The Hong Kong Film Archive (HKFA)'s new programme "Transcending Space and Time - Early Cinematic Experience of Hong Kong", set to commence next month, will not only showcase some of the HKFA's most valuable archival treasures of early Hong Kong cinema but also bring about interaction between the past and the present through close analysis of these films.
Treasures held by the HKFA include "The Edison Shorts" (1898), the oldest reel of film currently preserved by the archive; pre-war footage of Hong Kong and additional moving images shot during the fall of Hong Kong donated by Miss Dolores Wang; "A Trip Through China" (1917), shot by the Russian-American businessman Benjamin Brodsky between 1915 and 16; and more. In recent years, the HKFA has been working hard to recover from various countries films and documentaries produced between the 1930s and the 1950s in an effort to paint a more complete picture of Hong Kong's cinema history.
The "Transcending Space and Time - Early Cinematic Experience of Hong Kong" programme, which will be held from January 4 to March 23, comprises four major focuses: "Cityscape in Early Moving Images", with screenings of the HKFA's most valuable treasures; "Pioneer Filmmaker Hou Yao", a retrospective on a versatile film artist; "Re-discovering Pioneering Females in Early Chinese Cinema", commemorating forgotten female filmmakers from the early years; and "Grandview's Cross-border Productions", featuring films produced by Hong Kong's Grandview Film Company when it shifted production to the United States from 1939 to 1948. Some of the screenings will be accompanied by post-screening talks.
The HKFA will also organise four free seminars on January 11, February 8, March 8 and March 23 with Grace Ng, Winnie Fu, Law Kar, Lau Yam, S Louisa Wei, Frank Bren, Yau Ching and Professor Gregory Yee Mark as speakers to discuss different topics. The seminars entitled "Michael Rogge and his Hong Kong of the 1950s" and "Hou Yao and his Films" will be conducted in Cantonese; "Pioneering Female Filmmakers in Hong Kong and Overseas" will be conducted in Cantonese and English; and "Rediscovery of The Curse of Quon Gwon (1916)"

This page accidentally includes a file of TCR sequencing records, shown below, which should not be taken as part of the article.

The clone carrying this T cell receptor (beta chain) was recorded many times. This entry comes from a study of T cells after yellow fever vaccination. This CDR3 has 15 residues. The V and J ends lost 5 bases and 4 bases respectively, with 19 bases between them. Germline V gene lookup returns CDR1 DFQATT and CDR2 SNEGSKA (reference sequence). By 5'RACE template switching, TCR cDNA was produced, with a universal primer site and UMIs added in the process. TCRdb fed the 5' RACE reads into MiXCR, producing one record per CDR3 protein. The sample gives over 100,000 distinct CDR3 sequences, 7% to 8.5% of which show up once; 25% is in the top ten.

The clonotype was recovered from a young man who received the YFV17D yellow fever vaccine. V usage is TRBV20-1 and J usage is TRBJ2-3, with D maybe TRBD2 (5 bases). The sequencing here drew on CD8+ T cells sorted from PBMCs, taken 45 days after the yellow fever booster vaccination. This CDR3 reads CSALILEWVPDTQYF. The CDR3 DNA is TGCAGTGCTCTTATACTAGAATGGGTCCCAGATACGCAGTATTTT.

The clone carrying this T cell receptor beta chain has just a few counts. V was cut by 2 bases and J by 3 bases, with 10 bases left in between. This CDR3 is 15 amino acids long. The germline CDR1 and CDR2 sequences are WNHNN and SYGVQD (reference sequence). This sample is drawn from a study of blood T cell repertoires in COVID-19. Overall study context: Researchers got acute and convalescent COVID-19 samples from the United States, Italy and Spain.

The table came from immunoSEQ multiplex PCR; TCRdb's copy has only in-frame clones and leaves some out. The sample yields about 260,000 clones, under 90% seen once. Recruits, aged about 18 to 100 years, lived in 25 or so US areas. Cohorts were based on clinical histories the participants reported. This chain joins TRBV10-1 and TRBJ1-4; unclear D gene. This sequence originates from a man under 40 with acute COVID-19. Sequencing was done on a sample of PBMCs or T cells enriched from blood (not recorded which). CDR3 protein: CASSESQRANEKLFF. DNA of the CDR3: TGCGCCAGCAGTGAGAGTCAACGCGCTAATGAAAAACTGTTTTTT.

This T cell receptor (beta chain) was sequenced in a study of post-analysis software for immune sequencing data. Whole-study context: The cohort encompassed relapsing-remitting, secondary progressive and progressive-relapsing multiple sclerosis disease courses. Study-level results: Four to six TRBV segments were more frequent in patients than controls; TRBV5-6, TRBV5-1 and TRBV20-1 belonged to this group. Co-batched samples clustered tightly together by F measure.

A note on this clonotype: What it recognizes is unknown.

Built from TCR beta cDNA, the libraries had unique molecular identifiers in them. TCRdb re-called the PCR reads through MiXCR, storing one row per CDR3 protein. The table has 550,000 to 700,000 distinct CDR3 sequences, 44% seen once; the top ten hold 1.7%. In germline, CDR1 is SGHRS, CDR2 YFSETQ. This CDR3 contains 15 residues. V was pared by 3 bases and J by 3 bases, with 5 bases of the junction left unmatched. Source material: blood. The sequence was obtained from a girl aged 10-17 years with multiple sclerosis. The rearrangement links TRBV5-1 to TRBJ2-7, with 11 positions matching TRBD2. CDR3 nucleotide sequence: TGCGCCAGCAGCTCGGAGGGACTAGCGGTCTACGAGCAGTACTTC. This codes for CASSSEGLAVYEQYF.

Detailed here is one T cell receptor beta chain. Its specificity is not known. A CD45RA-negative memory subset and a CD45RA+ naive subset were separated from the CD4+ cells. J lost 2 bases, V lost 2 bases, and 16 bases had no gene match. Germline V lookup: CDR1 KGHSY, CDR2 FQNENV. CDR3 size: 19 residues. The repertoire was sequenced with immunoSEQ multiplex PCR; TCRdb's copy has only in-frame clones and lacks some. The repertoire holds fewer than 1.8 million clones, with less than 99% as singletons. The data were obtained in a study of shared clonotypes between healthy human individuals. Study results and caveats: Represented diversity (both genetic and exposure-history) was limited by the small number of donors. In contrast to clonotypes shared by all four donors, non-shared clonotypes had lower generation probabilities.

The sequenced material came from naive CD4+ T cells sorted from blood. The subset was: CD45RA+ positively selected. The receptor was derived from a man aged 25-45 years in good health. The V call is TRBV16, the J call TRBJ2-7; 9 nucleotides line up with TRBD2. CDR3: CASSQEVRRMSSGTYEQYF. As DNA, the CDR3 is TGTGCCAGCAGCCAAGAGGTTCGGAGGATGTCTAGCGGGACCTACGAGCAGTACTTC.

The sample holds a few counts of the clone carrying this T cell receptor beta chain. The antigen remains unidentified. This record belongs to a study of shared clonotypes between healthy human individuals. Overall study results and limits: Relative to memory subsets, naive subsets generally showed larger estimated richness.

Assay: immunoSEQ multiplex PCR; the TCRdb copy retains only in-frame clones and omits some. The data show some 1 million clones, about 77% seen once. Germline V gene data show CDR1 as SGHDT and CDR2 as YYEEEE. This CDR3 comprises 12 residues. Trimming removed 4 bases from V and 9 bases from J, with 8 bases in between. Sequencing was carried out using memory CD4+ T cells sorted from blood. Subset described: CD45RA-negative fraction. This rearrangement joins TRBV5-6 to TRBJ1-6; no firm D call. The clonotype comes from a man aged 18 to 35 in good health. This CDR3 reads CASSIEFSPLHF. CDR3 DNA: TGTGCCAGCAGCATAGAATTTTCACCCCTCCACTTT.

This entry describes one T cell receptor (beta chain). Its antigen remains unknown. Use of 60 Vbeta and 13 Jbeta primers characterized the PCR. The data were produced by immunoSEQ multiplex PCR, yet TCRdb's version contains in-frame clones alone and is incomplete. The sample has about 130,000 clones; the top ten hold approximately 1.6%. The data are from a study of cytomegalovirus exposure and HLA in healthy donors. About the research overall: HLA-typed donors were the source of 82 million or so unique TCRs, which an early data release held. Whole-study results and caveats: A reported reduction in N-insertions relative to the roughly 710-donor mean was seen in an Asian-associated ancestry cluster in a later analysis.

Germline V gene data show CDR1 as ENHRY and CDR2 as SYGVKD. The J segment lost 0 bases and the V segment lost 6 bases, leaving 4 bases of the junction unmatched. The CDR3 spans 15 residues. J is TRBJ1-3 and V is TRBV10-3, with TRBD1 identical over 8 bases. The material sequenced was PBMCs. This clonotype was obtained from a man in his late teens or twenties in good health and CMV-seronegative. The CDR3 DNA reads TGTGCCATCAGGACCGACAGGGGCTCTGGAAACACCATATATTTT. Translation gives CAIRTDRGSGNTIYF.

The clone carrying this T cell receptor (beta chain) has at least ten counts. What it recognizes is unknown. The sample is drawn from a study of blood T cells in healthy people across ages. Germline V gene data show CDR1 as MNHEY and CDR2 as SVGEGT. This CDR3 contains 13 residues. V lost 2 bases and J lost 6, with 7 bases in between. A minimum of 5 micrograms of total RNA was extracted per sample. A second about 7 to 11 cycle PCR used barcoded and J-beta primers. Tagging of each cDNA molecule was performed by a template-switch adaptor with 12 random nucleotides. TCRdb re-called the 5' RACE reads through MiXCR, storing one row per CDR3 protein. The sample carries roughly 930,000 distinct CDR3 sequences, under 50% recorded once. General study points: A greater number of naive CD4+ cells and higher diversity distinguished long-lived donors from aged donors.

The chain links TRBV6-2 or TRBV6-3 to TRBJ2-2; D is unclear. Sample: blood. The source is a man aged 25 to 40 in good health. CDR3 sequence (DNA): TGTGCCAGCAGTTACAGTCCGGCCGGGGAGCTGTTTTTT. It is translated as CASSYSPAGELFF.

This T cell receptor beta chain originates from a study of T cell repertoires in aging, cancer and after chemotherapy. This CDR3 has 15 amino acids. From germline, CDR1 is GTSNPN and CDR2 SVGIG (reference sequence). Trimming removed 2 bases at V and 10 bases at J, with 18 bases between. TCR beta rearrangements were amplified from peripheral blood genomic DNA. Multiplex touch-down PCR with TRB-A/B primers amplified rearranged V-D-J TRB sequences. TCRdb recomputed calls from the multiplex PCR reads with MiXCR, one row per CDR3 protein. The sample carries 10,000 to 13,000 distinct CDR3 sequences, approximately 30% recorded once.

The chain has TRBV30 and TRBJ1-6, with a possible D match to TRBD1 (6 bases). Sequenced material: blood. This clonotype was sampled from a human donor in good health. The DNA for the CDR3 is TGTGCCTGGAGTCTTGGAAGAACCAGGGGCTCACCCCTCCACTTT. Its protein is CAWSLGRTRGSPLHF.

will be conducted in English. In addition to the screenings and seminars, three electronic programme brochures will be published online to enhance the audience's understanding of Hong Kong early cinema.
"Cityscape in Early Moving Images" will feature selections of documentaries that represent some of the greatest treasures in the HKFA's collection. Programme 1, "The Spectacular Early Years", comprises eight film segments that capture Hong Kong's everyday life from the final years of the 19th century to the 1960s. It includes "The Edison Shorts", a look at the streets of Hong Kong in the early years; "Pre-war Images of Hong Kong", shot at many Hong Kong neighbourhoods and Victoria Harbour; and shorts documenting the city after World War II. The two screenings will have live music accompaniment respectively by the internationally renowned Dutch pianist Maud Nelissen and well-known local musician Wong Yan-kwai and friends.
Amateur Dutch photographer Michael Rogge began documenting Hong Kong on film when amateur film production was not yet popular in Hong Kong. His collection of more than 200 minutes of footage of Hong Kong life has thus become an extremely valuable artefact. "Michael Rogge Retrospective (1)" and "Michael Rogge Retrospective (2)" will showcase 12 short films including two prize-winning works, "Sunrise" and
"Rain"; "Coronation Festivities" (1953), which was captured by five cameramen; and the slice-of-life work "Walking Down to Central", which was made after his arrival in Hong Kong in 1949. The two screenings will be accompanied by live music composed and performed by Nelissen.
The fourth programme, "DECADE", a digital initiative by the West Kowloon Cultural District Authority and co-curated by the HKFA, intends to revitalise archival images from 1898 to 2010 and trigger new interpretations by marrying 10 chapters of historical footage with 10 new creative music pieces.
Hou Yao was one of the most unique and versatile film artists in Chinese and Hong Kong early cinema history. His works blended local traditions with Western romanticism. Hou started his career as a playwright before going into film in the 1920s, and he briefly left the film world to be a secret operative against the Japanese invaders. He moved to Hong Kong in the 1930s and began directing Cantonese-language films, including anti-Japanese films, military propaganda and popular folklore dramas. He also made Malay-language films in Singapore and Malaysia. Unfortunately, he was killed by the Japanese military when it invaded Singapore.